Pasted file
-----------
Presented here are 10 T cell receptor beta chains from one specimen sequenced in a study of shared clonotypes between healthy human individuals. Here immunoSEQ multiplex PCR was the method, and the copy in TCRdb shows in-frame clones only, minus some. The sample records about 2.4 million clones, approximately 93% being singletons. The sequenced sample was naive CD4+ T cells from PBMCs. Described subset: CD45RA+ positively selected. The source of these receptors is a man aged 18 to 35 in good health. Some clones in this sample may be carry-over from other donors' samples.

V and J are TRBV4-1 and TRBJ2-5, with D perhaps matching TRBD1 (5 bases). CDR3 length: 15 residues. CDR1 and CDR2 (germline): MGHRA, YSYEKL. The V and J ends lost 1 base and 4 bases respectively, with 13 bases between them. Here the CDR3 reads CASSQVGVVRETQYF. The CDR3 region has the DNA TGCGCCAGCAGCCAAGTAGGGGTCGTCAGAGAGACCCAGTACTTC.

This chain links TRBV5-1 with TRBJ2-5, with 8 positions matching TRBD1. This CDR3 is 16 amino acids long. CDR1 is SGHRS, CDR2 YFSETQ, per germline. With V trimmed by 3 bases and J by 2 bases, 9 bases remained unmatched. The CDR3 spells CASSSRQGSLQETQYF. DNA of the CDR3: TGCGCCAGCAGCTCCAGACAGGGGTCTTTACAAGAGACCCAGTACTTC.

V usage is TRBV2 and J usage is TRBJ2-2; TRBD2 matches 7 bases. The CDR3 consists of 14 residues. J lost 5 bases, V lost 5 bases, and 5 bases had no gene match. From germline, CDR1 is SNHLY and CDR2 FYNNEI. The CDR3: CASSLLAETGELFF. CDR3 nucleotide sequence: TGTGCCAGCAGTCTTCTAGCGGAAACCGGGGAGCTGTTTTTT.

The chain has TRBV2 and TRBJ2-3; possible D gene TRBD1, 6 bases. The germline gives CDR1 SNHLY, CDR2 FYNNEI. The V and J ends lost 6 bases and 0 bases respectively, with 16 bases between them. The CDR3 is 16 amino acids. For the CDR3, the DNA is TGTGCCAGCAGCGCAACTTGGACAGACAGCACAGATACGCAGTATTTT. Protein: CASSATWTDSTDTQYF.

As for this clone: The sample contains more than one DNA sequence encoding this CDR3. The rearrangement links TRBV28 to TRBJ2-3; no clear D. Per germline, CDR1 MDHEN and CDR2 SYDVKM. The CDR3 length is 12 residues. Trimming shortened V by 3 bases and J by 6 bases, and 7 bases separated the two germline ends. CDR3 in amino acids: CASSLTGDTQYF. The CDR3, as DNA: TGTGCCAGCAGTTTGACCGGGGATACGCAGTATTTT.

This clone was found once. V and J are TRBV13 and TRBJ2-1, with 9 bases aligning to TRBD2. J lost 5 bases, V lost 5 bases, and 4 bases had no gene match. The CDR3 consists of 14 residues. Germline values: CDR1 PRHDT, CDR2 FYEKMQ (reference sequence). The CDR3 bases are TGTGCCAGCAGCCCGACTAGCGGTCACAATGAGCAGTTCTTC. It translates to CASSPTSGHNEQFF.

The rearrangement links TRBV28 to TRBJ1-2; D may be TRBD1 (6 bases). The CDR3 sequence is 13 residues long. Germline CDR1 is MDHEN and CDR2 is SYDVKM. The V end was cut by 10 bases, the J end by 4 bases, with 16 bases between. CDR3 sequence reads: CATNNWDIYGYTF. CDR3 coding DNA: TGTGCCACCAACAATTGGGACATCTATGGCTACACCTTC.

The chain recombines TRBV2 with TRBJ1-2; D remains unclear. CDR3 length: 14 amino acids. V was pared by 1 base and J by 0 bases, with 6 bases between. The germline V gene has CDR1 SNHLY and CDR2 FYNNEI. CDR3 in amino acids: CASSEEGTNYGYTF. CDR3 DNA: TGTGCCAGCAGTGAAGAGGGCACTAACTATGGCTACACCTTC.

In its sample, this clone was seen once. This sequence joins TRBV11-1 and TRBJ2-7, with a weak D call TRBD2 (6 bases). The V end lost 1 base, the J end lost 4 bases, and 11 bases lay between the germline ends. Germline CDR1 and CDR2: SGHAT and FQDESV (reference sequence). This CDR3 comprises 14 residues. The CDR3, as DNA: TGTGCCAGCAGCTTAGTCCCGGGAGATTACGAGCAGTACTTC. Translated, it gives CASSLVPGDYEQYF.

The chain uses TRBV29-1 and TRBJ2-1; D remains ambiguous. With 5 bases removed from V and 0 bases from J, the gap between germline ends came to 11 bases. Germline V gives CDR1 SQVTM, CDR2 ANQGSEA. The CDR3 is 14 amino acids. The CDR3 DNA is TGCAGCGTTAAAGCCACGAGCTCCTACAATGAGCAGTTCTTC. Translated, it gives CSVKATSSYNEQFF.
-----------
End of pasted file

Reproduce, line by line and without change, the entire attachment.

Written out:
Presented here are 10 T cell receptor beta chains from one specimen sequenced in a study of shared clonotypes between healthy human individuals. Here immunoSEQ multiplex PCR was the method, and the copy in TCRdb shows in-frame clones only, minus some. The sample records about 2.4 million clones, approximately 93% being singletons. The sequenced sample was naive CD4+ T cells from PBMCs. Described subset: CD45RA+ positively selected. The source of these receptors is a man aged 18 to 35 in good health. Some clones in this sample may be carry-over from other donors' samples.

V and J are TRBV4-1 and TRBJ2-5, with D perhaps matching TRBD1 (5 bases). CDR3 length: 15 residues. CDR1 and CDR2 (germline): MGHRA, YSYEKL. The V and J ends lost 1 base and 4 bases respectively, with 13 bases between them. Here the CDR3 reads CASSQVGVVRETQYF. The CDR3 region has the DNA TGCGCCAGCAGCCAAGTAGGGGTCGTCAGAGAGACCCAGTACTTC.

This chain links TRBV5-1 with TRBJ2-5, with 8 positions matching TRBD1. This CDR3 is 16 amino acids long. CDR1 is SGHRS, CDR2 YFSETQ, per germline. With V trimmed by 3 bases and J by 2 bases, 9 bases remained unmatched. The CDR3 spells CASSSRQGSLQETQYF. DNA of the CDR3: TGCGCCAGCAGCTCCAGACAGGGGTCTTTACAAGAGACCCAGTACTTC.

V usage is TRBV2 and J usage is TRBJ2-2; TRBD2 matches 7 bases. The CDR3 consists of 14 residues. J lost 5 bases, V lost 5 bases, and 5 bases had no gene match. From germline, CDR1 is SNHLY and CDR2 FYNNEI. The CDR3: CASSLLAETGELFF. CDR3 nucleotide sequence: TGTGCCAGCAGTCTTCTAGCGGAAACCGGGGAGCTGTTTTTT.

The chain has TRBV2 and TRBJ2-3; possible D gene TRBD1, 6 bases. The germline gives CDR1 SNHLY, CDR2 FYNNEI. The V and J ends lost 6 bases and 0 bases respectively, with 16 bases between them. The CDR3 is 16 amino acids. For the CDR3, the DNA is TGTGCCAGCAGCGCAACTTGGACAGACAGCACAGATACGCAGTATTTT. Protein: CASSATWTDSTDTQYF.

As for this clone: The sample contains more than one DNA sequence encoding this CDR3. The rearrangement links TRBV28 to TRBJ2-3; no clear D. Per germline, CDR1 MDHEN and CDR2 SYDVKM. The CDR3 length is 12 residues. Trimming shortened V by 3 bases and J by 6 bases, and 7 bases separated the two germline ends. CDR3 in amino acids: CASSLTGDTQYF. The CDR3, as DNA: TGTGCCAGCAGTTTGACCGGGGATACGCAGTATTTT.

This clone was found once. V and J are TRBV13 and TRBJ2-1, with 9 bases aligning to TRBD2. J lost 5 bases, V lost 5 bases, and 4 bases had no gene match. The CDR3 consists of 14 residues. Germline values: CDR1 PRHDT, CDR2 FYEKMQ (reference sequence). The CDR3 bases are TGTGCCAGCAGCCCGACTAGCGGTCACAATGAGCAGTTCTTC. It translates to CASSPTSGHNEQFF.

The rearrangement links TRBV28 to TRBJ1-2; D may be TRBD1 (6 bases). The CDR3 sequence is 13 residues long. Germline CDR1 is MDHEN and CDR2 is SYDVKM. The V end was cut by 10 bases, the J end by 4 bases, with 16 bases between. CDR3 sequence reads: CATNNWDIYGYTF. CDR3 coding DNA: TGTGCCACCAACAATTGGGACATCTATGGCTACACCTTC.

The chain recombines TRBV2 with TRBJ1-2; D remains unclear. CDR3 length: 14 amino acids. V was pared by 1 base and J by 0 bases, with 6 bases between. The germline V gene has CDR1 SNHLY and CDR2 FYNNEI. CDR3 in amino acids: CASSEEGTNYGYTF. CDR3 DNA: TGTGCCAGCAGTGAAGAGGGCACTAACTATGGCTACACCTTC.

In its sample, this clone was seen once. This sequence joins TRBV11-1 and TRBJ2-7, with a weak D call TRBD2 (6 bases). The V end lost 1 base, the J end lost 4 bases, and 11 bases lay between the germline ends. Germline CDR1 and CDR2: SGHAT and FQDESV (reference sequence). This CDR3 comprises 14 residues. The CDR3, as DNA: TGTGCCAGCAGCTTAGTCCCGGGAGATTACGAGCAGTACTTC. Translated, it gives CASSLVPGDYEQYF.

The chain uses TRBV29-1 and TRBJ2-1; D remains ambiguous. With 5 bases removed from V and 0 bases from J, the gap between germline ends came to 11 bases. Germline V gives CDR1 SQVTM, CDR2 ANQGSEA. The CDR3 is 14 amino acids. The CDR3 DNA is TGCAGCGTTAAAGCCACGAGCTCCTACAATGAGCAGTTCTTC. Translated, it gives CSVKATSSYNEQFF.